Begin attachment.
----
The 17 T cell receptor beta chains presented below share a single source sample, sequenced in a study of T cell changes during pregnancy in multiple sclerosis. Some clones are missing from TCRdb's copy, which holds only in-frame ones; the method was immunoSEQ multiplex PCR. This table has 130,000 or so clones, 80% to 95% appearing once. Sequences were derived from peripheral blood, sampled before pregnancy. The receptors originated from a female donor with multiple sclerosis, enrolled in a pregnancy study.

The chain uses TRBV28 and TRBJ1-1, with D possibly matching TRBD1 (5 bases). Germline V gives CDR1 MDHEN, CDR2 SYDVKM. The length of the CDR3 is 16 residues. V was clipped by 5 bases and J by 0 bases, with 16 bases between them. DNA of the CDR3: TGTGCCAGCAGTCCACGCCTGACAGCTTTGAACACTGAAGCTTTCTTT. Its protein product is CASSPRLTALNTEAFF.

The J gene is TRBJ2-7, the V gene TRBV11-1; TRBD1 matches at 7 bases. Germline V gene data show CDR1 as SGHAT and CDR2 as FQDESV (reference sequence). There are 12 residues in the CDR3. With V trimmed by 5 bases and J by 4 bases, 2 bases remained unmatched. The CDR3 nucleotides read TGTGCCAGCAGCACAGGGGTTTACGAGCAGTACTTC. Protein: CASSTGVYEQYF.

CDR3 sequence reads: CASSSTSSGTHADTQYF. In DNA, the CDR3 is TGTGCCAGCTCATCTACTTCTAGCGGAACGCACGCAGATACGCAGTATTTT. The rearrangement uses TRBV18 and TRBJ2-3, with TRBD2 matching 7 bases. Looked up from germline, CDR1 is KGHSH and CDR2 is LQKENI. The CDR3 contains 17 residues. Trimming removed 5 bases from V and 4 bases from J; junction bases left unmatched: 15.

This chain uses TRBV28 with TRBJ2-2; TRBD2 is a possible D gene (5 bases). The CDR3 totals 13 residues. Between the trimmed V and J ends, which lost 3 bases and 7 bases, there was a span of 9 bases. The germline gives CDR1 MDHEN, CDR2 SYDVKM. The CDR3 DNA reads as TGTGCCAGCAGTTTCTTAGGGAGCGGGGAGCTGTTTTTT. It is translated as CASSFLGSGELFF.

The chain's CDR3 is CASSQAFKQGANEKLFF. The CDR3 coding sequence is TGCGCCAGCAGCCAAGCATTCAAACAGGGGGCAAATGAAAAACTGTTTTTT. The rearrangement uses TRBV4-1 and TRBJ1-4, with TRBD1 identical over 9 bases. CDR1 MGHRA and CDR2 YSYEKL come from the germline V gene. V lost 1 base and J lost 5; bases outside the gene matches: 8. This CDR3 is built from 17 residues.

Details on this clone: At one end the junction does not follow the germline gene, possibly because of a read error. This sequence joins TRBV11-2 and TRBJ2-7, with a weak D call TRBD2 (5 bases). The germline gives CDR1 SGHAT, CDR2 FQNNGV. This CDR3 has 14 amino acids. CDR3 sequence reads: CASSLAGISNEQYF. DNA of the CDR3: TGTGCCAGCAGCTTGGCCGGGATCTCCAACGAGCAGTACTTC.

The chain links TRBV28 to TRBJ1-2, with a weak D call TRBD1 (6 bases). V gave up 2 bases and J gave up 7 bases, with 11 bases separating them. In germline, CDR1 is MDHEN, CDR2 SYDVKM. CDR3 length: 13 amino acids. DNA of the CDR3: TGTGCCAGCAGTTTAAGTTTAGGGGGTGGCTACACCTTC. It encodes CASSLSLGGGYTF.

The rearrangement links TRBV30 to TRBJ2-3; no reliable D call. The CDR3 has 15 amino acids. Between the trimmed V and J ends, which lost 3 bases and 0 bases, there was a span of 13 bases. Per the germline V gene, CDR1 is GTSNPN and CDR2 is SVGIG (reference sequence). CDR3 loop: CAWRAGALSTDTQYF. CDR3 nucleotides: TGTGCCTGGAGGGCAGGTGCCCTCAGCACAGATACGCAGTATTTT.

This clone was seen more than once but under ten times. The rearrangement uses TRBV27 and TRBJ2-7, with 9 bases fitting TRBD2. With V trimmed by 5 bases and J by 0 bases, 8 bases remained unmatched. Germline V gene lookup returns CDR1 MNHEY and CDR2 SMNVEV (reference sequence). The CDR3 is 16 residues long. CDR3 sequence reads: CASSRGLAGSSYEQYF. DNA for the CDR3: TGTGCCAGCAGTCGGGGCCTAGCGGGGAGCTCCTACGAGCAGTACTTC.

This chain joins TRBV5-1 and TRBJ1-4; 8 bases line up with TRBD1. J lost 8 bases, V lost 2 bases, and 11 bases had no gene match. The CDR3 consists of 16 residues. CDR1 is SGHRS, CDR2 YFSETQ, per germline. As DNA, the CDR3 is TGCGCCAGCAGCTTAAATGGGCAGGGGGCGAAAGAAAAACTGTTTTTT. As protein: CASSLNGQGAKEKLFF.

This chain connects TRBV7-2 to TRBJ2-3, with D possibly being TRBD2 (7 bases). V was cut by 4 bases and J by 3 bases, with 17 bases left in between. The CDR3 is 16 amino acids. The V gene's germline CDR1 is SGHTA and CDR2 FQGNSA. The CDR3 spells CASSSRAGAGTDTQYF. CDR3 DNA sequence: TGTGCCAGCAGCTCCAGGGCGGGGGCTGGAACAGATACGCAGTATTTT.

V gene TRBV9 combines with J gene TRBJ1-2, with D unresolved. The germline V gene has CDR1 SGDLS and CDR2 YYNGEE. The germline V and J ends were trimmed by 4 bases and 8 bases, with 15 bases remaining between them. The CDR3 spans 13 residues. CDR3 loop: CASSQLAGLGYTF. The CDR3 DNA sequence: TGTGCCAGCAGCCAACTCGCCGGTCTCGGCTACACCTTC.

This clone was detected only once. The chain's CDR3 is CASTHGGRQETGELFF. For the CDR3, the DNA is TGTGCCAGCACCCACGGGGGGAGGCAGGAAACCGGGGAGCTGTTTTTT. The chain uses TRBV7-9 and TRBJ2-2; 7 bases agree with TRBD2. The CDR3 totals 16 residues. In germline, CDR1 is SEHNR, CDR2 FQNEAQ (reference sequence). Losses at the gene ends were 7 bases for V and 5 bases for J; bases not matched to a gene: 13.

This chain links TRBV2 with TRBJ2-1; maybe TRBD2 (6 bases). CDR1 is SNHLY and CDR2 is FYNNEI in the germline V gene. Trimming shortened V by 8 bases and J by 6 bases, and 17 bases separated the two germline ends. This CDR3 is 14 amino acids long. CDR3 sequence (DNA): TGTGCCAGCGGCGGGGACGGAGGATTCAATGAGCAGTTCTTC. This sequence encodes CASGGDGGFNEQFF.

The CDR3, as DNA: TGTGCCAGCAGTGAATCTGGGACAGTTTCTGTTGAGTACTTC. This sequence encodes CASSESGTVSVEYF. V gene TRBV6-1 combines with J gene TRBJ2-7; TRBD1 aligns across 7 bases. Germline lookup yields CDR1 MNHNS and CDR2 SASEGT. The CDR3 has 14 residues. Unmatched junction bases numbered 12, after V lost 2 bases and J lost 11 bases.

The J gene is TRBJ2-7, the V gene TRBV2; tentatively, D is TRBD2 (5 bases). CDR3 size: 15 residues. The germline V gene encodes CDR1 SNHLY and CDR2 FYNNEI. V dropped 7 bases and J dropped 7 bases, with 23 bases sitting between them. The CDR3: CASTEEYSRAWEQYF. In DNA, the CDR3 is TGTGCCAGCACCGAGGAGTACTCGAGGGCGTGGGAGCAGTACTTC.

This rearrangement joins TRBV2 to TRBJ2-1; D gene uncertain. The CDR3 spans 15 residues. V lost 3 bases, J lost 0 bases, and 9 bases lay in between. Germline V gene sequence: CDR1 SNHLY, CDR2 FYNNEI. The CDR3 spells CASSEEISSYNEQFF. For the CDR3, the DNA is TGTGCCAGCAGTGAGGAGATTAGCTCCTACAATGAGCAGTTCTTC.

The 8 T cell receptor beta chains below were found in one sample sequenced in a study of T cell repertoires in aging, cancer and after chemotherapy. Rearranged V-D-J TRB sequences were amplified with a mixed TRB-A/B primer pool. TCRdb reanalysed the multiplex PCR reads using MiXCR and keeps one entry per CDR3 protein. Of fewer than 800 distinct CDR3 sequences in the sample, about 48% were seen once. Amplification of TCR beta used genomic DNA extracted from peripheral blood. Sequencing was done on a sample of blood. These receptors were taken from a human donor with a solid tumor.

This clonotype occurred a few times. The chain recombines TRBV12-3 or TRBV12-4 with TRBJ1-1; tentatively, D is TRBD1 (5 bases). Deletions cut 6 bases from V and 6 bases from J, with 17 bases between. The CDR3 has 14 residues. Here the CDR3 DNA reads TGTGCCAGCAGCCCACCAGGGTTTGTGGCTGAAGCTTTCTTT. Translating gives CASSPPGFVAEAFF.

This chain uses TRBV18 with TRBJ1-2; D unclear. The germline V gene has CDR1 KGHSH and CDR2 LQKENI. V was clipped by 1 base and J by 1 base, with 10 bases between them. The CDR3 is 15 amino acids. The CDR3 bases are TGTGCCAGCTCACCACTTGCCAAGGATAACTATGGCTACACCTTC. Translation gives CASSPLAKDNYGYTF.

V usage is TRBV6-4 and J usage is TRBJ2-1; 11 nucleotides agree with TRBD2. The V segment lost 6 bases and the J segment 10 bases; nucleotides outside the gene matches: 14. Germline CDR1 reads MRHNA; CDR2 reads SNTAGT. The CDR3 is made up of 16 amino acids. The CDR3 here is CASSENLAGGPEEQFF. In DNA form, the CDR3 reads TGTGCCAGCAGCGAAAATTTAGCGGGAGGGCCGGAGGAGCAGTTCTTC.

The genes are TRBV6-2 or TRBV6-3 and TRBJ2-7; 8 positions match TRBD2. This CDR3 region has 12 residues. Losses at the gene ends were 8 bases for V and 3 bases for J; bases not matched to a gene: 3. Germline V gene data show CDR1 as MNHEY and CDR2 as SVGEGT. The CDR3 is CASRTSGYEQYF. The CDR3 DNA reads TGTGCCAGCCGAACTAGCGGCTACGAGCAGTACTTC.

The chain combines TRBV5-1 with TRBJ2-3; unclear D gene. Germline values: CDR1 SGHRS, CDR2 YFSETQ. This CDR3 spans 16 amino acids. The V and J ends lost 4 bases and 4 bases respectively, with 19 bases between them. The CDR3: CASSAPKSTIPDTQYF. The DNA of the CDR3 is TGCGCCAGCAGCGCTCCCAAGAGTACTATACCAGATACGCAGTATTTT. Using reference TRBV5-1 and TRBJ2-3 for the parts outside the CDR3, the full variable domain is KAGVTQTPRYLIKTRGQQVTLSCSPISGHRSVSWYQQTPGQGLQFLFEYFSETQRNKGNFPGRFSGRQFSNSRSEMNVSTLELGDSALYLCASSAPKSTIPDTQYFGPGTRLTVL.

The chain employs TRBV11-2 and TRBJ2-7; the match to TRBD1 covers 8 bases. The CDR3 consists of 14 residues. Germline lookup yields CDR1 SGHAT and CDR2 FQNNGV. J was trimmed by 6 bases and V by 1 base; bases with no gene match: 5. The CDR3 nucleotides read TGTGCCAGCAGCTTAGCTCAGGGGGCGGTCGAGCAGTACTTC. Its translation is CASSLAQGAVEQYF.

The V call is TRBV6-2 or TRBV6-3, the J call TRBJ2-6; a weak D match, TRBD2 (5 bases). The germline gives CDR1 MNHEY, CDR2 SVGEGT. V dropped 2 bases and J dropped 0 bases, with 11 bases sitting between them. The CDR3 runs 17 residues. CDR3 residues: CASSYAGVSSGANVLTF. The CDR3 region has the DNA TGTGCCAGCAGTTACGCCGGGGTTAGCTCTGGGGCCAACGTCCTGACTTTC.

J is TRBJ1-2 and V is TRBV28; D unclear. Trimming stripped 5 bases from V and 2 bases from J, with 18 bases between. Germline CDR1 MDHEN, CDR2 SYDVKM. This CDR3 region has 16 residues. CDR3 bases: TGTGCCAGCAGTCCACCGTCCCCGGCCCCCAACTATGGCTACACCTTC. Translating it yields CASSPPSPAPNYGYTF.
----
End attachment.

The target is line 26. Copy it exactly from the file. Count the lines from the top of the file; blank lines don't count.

The V call is TRBV6-2 or TRBV6-3, the J call TRBJ2-6; a weak D match, TRBD2 (5 bases). The germline gives CDR1 MNHEY, CDR2 SVGEGT. V dropped 2 bases and J dropped 0 bases, with 11 bases sitting between them. The CDR3 runs 17 residues. CDR3 residues: CASSYAGVSSGANVLTF. The CDR3 region has the DNA TGTGCCAGCAGTTACGCCGGGGTTAGCTCTGGGGCCAACGTCCTGACTTTC.